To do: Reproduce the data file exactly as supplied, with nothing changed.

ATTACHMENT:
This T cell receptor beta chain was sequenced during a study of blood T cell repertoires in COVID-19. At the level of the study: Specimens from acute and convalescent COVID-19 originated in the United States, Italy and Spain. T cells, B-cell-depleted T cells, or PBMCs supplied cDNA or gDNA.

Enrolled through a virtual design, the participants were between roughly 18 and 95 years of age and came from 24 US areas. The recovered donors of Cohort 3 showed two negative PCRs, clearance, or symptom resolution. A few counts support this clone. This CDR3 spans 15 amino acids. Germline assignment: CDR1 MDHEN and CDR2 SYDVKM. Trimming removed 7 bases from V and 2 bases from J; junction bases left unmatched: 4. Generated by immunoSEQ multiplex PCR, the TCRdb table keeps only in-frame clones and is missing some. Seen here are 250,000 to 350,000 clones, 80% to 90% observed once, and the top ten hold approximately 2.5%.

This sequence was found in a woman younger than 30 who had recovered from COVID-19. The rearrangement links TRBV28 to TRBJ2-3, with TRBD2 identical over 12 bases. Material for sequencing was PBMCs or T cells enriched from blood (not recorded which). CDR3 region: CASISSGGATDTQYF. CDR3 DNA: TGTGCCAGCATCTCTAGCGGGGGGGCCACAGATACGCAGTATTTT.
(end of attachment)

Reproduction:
This T cell receptor beta chain was sequenced during a study of blood T cell repertoires in COVID-19. At the level of the study: Specimens from acute and convalescent COVID-19 originated in the United States, Italy and Spain. T cells, B-cell-depleted T cells, or PBMCs supplied cDNA or gDNA.

Enrolled through a virtual design, the participants were between roughly 18 and 95 years of age and came from 24 US areas. The recovered donors of Cohort 3 showed two negative PCRs, clearance, or symptom resolution. A few counts support this clone. This CDR3 spans 15 amino acids. Germline assignment: CDR1 MDHEN and CDR2 SYDVKM. Trimming removed 7 bases from V and 2 bases from J; junction bases left unmatched: 4. Generated by immunoSEQ multiplex PCR, the TCRdb table keeps only in-frame clones and is missing some. Seen here are 250,000 to 350,000 clones, 80% to 90% observed once, and the top ten hold approximately 2.5%.

This sequence was found in a woman younger than 30 who had recovered from COVID-19. The rearrangement links TRBV28 to TRBJ2-3, with TRBD2 identical over 12 bases. Material for sequencing was PBMCs or T cells enriched from blood (not recorded which). CDR3 region: CASISSGGATDTQYF. CDR3 DNA: TGTGCCAGCATCTCTAGCGGGGGGGCCACAGATACGCAGTATTTT.